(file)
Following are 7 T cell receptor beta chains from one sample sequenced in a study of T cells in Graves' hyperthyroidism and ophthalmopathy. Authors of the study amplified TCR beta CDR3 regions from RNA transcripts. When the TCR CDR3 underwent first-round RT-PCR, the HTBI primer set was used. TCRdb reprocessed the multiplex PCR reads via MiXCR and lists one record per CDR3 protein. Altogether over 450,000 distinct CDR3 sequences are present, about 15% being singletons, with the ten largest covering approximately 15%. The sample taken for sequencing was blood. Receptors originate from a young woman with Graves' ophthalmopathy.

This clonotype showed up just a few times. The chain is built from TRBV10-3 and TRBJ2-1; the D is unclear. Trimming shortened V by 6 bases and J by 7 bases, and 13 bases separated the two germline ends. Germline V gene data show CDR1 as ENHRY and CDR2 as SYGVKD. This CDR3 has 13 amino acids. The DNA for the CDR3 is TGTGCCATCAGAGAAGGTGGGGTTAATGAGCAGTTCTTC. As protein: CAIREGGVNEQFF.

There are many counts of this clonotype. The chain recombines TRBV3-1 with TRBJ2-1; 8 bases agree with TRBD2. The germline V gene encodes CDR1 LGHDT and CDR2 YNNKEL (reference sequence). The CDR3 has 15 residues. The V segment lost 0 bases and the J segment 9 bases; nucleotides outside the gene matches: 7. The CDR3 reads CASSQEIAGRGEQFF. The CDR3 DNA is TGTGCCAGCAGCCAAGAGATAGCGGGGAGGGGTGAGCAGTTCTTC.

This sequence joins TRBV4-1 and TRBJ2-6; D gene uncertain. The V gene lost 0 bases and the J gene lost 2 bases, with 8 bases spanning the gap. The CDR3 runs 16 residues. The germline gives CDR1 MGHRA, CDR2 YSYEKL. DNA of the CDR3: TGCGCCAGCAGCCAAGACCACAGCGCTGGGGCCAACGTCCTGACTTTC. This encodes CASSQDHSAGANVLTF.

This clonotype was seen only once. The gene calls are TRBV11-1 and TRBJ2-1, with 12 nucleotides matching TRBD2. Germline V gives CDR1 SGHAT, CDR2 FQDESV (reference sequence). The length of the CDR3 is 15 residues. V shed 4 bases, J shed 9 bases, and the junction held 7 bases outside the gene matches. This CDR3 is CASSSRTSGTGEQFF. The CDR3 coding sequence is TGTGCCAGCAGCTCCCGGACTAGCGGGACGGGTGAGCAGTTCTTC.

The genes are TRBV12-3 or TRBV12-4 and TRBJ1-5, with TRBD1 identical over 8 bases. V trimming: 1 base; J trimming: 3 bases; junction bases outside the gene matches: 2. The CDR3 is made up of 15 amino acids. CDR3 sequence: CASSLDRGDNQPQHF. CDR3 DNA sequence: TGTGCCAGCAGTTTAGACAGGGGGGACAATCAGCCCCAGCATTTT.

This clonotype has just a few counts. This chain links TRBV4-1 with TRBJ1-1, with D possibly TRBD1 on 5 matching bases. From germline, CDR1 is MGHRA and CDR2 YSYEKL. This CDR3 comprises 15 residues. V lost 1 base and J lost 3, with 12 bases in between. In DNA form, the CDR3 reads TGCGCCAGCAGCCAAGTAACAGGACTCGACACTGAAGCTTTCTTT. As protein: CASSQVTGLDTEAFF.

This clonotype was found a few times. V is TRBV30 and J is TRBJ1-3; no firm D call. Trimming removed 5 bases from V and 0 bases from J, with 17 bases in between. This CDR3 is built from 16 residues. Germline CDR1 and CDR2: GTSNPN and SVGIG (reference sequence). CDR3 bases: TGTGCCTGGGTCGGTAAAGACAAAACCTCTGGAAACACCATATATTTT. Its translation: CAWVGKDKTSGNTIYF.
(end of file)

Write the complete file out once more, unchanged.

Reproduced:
Following are 7 T cell receptor beta chains from one sample sequenced in a study of T cells in Graves' hyperthyroidism and ophthalmopathy. Authors of the study amplified TCR beta CDR3 regions from RNA transcripts. When the TCR CDR3 underwent first-round RT-PCR, the HTBI primer set was used. TCRdb reprocessed the multiplex PCR reads via MiXCR and lists one record per CDR3 protein. Altogether over 450,000 distinct CDR3 sequences are present, about 15% being singletons, with the ten largest covering approximately 15%. The sample taken for sequencing was blood. Receptors originate from a young woman with Graves' ophthalmopathy.

This clonotype showed up just a few times. The chain is built from TRBV10-3 and TRBJ2-1; the D is unclear. Trimming shortened V by 6 bases and J by 7 bases, and 13 bases separated the two germline ends. Germline V gene data show CDR1 as ENHRY and CDR2 as SYGVKD. This CDR3 has 13 amino acids. The DNA for the CDR3 is TGTGCCATCAGAGAAGGTGGGGTTAATGAGCAGTTCTTC. As protein: CAIREGGVNEQFF.

There are many counts of this clonotype. The chain recombines TRBV3-1 with TRBJ2-1; 8 bases agree with TRBD2. The germline V gene encodes CDR1 LGHDT and CDR2 YNNKEL (reference sequence). The CDR3 has 15 residues. The V segment lost 0 bases and the J segment 9 bases; nucleotides outside the gene matches: 7. The CDR3 reads CASSQEIAGRGEQFF. The CDR3 DNA is TGTGCCAGCAGCCAAGAGATAGCGGGGAGGGGTGAGCAGTTCTTC.

This sequence joins TRBV4-1 and TRBJ2-6; D gene uncertain. The V gene lost 0 bases and the J gene lost 2 bases, with 8 bases spanning the gap. The CDR3 runs 16 residues. The germline gives CDR1 MGHRA, CDR2 YSYEKL. DNA of the CDR3: TGCGCCAGCAGCCAAGACCACAGCGCTGGGGCCAACGTCCTGACTTTC. This encodes CASSQDHSAGANVLTF.

This clonotype was seen only once. The gene calls are TRBV11-1 and TRBJ2-1, with 12 nucleotides matching TRBD2. Germline V gives CDR1 SGHAT, CDR2 FQDESV (reference sequence). The length of the CDR3 is 15 residues. V shed 4 bases, J shed 9 bases, and the junction held 7 bases outside the gene matches. This CDR3 is CASSSRTSGTGEQFF. The CDR3 coding sequence is TGTGCCAGCAGCTCCCGGACTAGCGGGACGGGTGAGCAGTTCTTC.

The genes are TRBV12-3 or TRBV12-4 and TRBJ1-5, with TRBD1 identical over 8 bases. V trimming: 1 base; J trimming: 3 bases; junction bases outside the gene matches: 2. The CDR3 is made up of 15 amino acids. CDR3 sequence: CASSLDRGDNQPQHF. CDR3 DNA sequence: TGTGCCAGCAGTTTAGACAGGGGGGACAATCAGCCCCAGCATTTT.

This clonotype has just a few counts. This chain links TRBV4-1 with TRBJ1-1, with D possibly TRBD1 on 5 matching bases. From germline, CDR1 is MGHRA and CDR2 YSYEKL. This CDR3 comprises 15 residues. V lost 1 base and J lost 3, with 12 bases in between. In DNA form, the CDR3 reads TGCGCCAGCAGCCAAGTAACAGGACTCGACACTGAAGCTTTCTTT. As protein: CASSQVTGLDTEAFF.

This clonotype was found a few times. V is TRBV30 and J is TRBJ1-3; no firm D call. Trimming removed 5 bases from V and 0 bases from J, with 17 bases in between. This CDR3 is built from 16 residues. Germline CDR1 and CDR2: GTSNPN and SVGIG (reference sequence). CDR3 bases: TGTGCCTGGGTCGGTAAAGACAAAACCTCTGGAAACACCATATATTTT. Its translation: CAWVGKDKTSGNTIYF.